So, any TRS wired cable is, by default, "balanced mono" or "unbalanced stereo". Would it work for someone to wire a TRS with two conductor wire so that it just acted like TS? Which means you almost have to open up the thing to see if it is wired correctly...

    You may have given me grokking credit a bit early. I love learning new stuff, thanks again, Droog.

    Millard
     
  10. millard

    millard

    Jul 27, 2004
    SoCal
  11. Droog

    Droog

    Aug 14, 2003
    PDX
    Sounds like you got the idea down. Yes, a balanced 1/4" jack/signal is by nature mono. It certainly shows that you do computer work. Its kind of misleading to think of it as "data" :), but for all intensive purposes you grok.

    The problem with your first example is that it is not sheilded. Yes it has three conductors(leads) but they are all individual lines. What you want is two conductors and one sheild. So yes a braided shield is the way to go. Braided is definately prefered over "banded" or whatever, where the sheild is basically just wrapped over the two lines. The canare is a great example, infact they are known for how strong and durable there shield is. Infact its kind of a bitch to cut back for soldering, but its worth it.

    I was wondering if I was going to throw you off with the quad configuration. Not that tuff at all, maybe a little more tedious at solder time though. If the picture was color you would see that 2 of the conductors are white and 2 are blue. Simply treat the dual wires as if they were one. I usually strip them back a bit, twist them together and drop some solder on them so they stay, then I start to solder to the jack. It is very important to keep white with white and blue with blue. Generally white is used as negative and blue as positive. LE-46S is great cable, you should be able to get it locally, try at a pro sound shop (not banjo center) they should have spools. Kinda hard to get cut lengths on the net, though some places sell pre made cables with canare cable and ends.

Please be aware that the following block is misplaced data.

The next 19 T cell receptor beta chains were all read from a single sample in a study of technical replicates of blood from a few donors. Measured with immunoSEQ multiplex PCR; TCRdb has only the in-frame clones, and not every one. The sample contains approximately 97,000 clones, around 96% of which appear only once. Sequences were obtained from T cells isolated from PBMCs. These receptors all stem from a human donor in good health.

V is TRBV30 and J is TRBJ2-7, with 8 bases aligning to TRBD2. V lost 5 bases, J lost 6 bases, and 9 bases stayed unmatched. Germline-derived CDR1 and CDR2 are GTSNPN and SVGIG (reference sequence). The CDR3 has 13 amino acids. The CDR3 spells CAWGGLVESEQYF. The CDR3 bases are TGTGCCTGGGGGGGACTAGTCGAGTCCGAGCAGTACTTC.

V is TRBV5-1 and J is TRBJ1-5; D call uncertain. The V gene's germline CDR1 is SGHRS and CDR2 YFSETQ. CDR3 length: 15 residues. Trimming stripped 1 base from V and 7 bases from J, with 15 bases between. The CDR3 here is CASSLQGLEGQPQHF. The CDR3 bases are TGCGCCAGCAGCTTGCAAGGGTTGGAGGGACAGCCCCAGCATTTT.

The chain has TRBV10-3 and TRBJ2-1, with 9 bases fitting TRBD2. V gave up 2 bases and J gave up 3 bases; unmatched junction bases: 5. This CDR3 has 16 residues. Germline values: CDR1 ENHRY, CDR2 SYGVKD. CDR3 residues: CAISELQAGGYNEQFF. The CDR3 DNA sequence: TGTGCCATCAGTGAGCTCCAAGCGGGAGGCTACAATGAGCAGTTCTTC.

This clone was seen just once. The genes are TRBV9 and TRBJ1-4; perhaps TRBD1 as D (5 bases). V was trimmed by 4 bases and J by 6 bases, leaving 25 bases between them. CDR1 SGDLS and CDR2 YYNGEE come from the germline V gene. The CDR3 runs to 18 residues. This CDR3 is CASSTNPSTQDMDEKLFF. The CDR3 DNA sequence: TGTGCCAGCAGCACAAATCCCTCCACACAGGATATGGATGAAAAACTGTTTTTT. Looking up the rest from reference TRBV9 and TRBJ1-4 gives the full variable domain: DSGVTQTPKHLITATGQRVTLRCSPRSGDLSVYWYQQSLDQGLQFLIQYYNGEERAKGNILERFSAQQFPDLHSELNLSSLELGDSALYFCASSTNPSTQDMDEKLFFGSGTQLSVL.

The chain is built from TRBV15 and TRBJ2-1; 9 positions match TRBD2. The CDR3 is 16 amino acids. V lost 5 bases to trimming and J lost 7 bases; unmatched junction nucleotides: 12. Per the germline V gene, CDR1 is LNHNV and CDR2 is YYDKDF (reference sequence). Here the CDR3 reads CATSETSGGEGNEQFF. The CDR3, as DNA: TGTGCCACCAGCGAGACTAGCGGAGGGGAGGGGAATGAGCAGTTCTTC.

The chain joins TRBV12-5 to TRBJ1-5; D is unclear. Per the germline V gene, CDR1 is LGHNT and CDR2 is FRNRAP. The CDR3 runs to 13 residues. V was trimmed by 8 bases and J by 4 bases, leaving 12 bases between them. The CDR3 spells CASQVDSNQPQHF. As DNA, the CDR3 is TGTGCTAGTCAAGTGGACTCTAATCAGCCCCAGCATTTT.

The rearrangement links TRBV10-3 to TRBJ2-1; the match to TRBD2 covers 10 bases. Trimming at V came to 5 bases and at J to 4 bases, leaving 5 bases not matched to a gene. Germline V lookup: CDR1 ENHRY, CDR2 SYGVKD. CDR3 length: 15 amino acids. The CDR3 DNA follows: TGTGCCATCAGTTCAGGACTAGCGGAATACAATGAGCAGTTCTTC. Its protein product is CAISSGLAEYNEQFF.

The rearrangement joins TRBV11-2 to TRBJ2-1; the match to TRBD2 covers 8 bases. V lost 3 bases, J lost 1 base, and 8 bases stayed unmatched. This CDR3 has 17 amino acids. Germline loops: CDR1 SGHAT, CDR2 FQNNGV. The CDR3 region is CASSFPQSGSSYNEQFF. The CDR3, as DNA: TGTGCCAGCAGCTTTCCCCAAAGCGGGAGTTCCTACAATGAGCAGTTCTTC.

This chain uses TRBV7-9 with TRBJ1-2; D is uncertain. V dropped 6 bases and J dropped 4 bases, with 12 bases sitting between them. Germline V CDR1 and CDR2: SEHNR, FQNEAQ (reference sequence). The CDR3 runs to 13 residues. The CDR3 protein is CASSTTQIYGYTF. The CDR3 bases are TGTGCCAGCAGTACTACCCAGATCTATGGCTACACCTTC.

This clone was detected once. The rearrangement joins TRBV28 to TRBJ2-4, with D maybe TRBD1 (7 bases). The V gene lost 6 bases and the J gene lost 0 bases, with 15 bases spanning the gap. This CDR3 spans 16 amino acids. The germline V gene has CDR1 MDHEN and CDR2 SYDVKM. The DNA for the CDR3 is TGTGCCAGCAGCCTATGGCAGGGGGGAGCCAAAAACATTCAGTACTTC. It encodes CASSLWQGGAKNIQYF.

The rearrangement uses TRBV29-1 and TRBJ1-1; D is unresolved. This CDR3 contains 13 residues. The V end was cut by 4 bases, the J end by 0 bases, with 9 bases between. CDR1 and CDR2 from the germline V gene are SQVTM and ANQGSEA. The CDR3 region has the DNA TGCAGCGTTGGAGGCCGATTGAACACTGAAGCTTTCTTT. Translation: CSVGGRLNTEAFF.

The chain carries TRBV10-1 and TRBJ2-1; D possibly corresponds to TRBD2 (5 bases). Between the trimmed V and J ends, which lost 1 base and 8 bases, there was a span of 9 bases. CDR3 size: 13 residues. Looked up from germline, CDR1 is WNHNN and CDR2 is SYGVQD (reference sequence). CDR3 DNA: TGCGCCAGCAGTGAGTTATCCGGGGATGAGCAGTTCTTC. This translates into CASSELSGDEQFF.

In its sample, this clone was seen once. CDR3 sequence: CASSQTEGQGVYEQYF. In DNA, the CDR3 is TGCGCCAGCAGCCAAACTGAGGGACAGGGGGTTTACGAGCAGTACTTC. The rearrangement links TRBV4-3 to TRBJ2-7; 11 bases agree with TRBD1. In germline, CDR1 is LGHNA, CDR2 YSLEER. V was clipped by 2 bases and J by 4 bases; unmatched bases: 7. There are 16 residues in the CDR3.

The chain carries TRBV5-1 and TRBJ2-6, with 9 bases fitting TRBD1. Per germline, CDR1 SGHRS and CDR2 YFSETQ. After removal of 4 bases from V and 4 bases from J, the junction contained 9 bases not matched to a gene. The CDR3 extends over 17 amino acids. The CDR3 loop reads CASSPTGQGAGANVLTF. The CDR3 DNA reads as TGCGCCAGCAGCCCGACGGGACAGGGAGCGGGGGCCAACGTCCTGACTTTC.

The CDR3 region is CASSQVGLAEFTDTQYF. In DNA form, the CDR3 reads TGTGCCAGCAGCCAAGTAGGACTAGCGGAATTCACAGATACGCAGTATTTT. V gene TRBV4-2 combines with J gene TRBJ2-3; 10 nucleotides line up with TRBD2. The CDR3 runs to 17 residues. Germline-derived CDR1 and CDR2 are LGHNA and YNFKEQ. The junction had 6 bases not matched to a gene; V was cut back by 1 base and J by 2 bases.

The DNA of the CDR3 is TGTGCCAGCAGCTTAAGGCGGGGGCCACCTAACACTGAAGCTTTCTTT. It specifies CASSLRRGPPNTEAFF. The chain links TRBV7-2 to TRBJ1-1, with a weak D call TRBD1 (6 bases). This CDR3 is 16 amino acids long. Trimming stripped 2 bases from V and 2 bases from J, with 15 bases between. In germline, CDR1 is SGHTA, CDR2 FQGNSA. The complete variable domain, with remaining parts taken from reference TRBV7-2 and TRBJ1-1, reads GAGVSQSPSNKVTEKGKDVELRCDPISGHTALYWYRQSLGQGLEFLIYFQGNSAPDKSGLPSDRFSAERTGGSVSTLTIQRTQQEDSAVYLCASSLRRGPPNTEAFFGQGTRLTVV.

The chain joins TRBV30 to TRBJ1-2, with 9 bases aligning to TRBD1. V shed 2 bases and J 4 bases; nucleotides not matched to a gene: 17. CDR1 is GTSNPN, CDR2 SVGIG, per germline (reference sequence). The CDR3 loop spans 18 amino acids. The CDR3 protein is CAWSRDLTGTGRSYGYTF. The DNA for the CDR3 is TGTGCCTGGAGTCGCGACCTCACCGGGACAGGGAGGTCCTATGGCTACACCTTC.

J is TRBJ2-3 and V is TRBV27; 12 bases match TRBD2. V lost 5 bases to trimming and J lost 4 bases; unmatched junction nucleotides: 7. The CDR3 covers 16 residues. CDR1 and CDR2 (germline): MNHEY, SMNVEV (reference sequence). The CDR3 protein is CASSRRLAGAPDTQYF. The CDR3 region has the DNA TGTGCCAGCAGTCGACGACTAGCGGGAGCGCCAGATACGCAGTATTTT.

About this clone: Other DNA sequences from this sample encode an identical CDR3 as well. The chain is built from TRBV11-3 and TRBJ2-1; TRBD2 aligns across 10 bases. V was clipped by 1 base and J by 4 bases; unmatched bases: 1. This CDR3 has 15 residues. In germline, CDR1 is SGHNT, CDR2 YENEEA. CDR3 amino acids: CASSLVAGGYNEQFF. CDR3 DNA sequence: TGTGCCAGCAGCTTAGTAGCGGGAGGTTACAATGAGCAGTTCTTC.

12. millard

    millard

    Jul 27, 2004
    SoCal
    I was guessing that was the answer with the quad cable.

    I did a bit of a hunt last night, going to GC, Fry's and a couple of RadioShacks. Found exactly one TRS-TRS cable that was way too long and only one TRS jack. There's a MARVAC down the road apiece that I'll try later today, and a couple of good pro audio shops in the area after that. Now that I think of it, I bet I could get the Humfrees at a pro audio shop -- hadn't thought of that.

    Though time I spend making cables is time I don't get to spend playing bass, so there's a little part of me that keeps saying "buy the 10-pack of TRS patch cables at MF and practice more". :)

    Thanks...Millard
     
  13. Droog

    Droog

    Aug 14, 2003
    PDX
    If you don't want to make them, and i can't blame you, check out your pro audio shops first. They should have plenty of TRS cables for you. Just stay away from that molded end crap and get a braided shield if you can. If they look at you funny (cuz they don't understand) when you mention braided shield, go somewhere else. Good luck. See you around the forums.